sockermom, I think crosswords do keep your brain limber and encourage lateral thinking. (Can't speak for kenken, soduku or others but I'm a hardcore crossword addict.) Candy Crunch, which I've played quite a lot, does not seem that way to me, or only very minorly. If anything, it's lulling. Stupefying, even. The motion is hypnotic and there is very little to build upon.

I was telling myself CC was fine because the limited lives/having to wait between quests if you don't use Facebook keep you from playing longer than a reasonable work break or waiting in a long line. Then I started playing a game from the same makers called Pet Rescue Saga-- which is truly a mind-numbing and rather ugly game-- while waiting for more lives. I've stopped doing that now. But then they introduced a new alternate version that's built right into CC, the nighttime one with the owl. I can play it while I'm waiting for a new quest, and I'm off to the races again. But even though something new is added periodically it seems very self limiting and in fact that is why I enjoy it. I feel the same about playing things like video poker. But the downside to these kinds of games, for me, is that there is no feeling of accomplishment but often a feeling of failure since all you can really do is avoid mistakes. Inevitably you will make mistakes and it's demoralizing.
posted by BibiRose at 9:10 AM on December 26, 2013 [1 favorite]


I see Tiny Tower mentioned here a couple times. I downloaded it a while back and uninstalled it as soon as I realized that it had been fun for exactly zero minutes and instead was simply a series of chores meant to make me feel like I had accomplished something.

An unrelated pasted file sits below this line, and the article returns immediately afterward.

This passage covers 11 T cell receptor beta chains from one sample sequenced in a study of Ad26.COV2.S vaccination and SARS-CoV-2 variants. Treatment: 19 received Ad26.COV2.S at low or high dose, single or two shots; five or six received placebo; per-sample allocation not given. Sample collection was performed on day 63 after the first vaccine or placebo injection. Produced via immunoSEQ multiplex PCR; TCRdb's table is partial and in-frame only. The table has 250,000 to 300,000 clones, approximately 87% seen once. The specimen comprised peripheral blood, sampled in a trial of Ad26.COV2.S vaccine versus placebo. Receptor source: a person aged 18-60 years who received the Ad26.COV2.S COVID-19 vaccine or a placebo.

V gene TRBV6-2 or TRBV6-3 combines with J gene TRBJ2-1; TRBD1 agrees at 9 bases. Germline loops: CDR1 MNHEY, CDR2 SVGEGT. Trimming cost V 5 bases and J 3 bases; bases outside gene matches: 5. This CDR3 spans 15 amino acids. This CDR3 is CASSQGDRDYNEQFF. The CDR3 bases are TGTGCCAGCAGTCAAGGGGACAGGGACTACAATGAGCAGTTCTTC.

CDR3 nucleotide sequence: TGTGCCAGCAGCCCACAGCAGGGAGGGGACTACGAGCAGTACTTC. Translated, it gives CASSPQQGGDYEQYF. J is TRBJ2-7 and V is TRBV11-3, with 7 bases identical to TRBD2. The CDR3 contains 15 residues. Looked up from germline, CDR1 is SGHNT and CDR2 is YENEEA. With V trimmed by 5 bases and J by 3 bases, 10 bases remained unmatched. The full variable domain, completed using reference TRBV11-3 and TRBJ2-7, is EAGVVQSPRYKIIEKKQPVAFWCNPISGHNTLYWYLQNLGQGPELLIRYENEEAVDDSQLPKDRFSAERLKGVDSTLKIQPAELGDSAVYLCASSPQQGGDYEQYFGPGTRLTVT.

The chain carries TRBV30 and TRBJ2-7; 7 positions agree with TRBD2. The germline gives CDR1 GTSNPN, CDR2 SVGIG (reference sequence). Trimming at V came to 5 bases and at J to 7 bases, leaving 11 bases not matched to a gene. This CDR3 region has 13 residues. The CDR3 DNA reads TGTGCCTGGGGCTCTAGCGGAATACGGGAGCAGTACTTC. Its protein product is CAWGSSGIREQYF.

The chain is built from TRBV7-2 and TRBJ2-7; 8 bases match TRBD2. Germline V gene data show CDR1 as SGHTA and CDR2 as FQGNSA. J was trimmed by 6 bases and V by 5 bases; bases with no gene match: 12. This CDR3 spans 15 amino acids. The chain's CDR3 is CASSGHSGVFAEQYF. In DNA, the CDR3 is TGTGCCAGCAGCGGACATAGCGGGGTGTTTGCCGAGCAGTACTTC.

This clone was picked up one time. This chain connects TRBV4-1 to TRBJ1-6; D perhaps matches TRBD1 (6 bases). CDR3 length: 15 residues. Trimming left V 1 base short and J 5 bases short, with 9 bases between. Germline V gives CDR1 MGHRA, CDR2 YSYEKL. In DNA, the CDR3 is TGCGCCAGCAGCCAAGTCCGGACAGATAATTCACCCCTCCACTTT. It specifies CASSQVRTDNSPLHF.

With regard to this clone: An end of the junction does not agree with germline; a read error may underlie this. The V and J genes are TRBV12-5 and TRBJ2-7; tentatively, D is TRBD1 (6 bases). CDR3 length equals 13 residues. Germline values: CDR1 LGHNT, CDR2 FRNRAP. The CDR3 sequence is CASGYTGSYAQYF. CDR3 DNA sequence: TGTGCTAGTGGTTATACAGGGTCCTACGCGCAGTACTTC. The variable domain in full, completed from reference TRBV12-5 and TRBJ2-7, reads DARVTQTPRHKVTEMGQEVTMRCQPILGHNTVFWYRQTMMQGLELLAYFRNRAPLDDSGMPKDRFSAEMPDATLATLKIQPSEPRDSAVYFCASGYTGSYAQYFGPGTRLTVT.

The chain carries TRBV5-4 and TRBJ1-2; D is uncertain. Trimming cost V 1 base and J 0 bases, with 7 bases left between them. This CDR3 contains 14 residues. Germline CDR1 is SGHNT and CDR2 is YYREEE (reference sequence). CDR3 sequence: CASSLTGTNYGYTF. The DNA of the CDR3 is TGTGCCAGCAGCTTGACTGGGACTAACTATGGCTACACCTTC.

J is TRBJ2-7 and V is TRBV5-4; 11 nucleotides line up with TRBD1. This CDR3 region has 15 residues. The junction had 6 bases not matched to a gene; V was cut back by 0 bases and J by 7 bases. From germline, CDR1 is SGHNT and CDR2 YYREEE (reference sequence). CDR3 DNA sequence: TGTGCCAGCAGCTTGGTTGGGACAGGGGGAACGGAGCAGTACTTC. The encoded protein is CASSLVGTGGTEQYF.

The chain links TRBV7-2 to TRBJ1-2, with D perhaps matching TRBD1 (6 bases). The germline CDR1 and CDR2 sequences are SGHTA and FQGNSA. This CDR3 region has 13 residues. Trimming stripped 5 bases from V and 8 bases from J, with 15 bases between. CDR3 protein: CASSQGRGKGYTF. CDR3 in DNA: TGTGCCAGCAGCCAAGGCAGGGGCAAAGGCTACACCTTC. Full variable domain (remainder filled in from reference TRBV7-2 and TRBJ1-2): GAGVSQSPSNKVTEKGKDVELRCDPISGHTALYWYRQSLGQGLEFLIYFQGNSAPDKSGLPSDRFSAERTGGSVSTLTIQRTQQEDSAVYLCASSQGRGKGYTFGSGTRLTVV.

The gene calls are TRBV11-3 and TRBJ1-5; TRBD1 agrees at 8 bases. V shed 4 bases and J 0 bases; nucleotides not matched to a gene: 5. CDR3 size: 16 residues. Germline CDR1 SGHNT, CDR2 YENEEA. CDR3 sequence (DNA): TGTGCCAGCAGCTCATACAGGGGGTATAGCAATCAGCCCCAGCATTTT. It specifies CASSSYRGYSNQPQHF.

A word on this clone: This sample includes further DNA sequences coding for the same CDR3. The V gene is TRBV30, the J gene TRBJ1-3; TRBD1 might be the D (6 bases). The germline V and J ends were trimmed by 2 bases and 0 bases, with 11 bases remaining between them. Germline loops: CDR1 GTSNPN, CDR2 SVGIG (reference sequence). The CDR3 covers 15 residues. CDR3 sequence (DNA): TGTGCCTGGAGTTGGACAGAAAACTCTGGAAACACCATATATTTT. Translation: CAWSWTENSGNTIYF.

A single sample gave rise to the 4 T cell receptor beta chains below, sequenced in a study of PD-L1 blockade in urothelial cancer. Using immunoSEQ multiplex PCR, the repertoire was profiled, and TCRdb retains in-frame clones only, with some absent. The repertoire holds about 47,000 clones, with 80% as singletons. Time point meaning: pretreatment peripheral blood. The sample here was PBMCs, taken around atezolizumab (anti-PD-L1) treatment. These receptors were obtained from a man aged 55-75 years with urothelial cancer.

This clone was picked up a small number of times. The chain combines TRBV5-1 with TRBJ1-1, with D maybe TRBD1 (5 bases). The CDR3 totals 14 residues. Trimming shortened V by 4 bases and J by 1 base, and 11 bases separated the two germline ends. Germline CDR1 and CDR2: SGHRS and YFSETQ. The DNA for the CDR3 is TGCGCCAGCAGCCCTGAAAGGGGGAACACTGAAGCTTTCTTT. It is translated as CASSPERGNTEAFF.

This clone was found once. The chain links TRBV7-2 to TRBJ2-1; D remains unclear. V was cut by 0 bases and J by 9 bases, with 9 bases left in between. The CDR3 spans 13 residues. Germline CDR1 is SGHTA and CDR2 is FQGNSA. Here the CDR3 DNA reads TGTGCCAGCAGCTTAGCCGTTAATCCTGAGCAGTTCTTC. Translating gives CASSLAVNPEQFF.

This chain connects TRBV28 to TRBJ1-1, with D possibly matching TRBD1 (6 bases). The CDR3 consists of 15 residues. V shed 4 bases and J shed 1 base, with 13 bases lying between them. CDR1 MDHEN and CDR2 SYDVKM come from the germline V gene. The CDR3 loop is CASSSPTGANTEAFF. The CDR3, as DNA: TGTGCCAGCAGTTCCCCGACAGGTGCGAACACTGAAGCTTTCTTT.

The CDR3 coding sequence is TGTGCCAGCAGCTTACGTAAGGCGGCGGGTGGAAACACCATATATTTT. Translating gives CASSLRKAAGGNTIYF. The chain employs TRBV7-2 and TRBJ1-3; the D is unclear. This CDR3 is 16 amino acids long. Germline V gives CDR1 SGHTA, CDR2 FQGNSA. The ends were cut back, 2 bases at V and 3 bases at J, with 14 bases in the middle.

I still play Backflip Madness more than I'm proud of, though.
posted by DoctorFedora at 9:12 AM on December 26, 2013 [2 favorites]


My editor had to take it off of her phone a while back.

I'm standing on the precipice myself.

But dammit, I REFUSE TO LET IT POST TO MY FACEBOOK. THAT IS A BRIDGE TOO FAR.
posted by Narrative Priorities at 10:11 AM on December 26, 2013


In the short time that I played it, the microtransaction pushing seemed as blatantly manipulative as those like/share-begging pics of vets, pets, and cancer kids on FB; I didn't go for it, but I'm not at all surprised that a lot of people do.
posted by Halloween Jack at 11:08 AM on December 26, 2013


I've seen a few people already express the willingness to straight-up buy a game that doesn't try to hustle you with stuff you need to buy in-game. Paying money isn't what's galling people about this game.

I can't imagine what it's like to be in game development right now. The relatively ease you can add timers, and gates, and make $5 off a a few more people HAS to be crack-like to the MBAs on the team.

There has to be a middle ground out there. Candy Crush offers way more 'fun/dollar' than so many of the games in the ecosystem. It's just so mega popular it gets the press. (also it seems to have some much harder 'gates' than other games of its ilk)
posted by DigDoug at 11:40 AM on December 26, 2013


DigDoug: There has to be a middle ground out there. Candy Crush offers way more 'fun/dollar' than so many of the games in the ecosystem.

See, I find that nearly impossible to believe. There are amazing deals all over the place in non-microtransactions games. It's pretty commonplace to be able to pick up good AAA games only a year old for less than $10 on Steam, and sometimes you can get five to eight older ones in the Humble Bundle. There are all of the games you can buy once and play forever, because mod content is created faster than you can play through it, like Minecraft or Skyrim. There are games that replicate the same gambling feeling of many FTP games, but don't include microtransactions, like FTL and Binding of Isaac. There are a million good and legitimately free games all over the internet.

If you are low-budget, you can get an amazing amount of game for your money, which is why I always have so much trouble understanding why people put up with FTP shenanigans. Even if you're willing to pump money into a FTP game, the difficulty curve or game mechanics will still be fundamentally designed to extort money, not be fun to play. You can do better.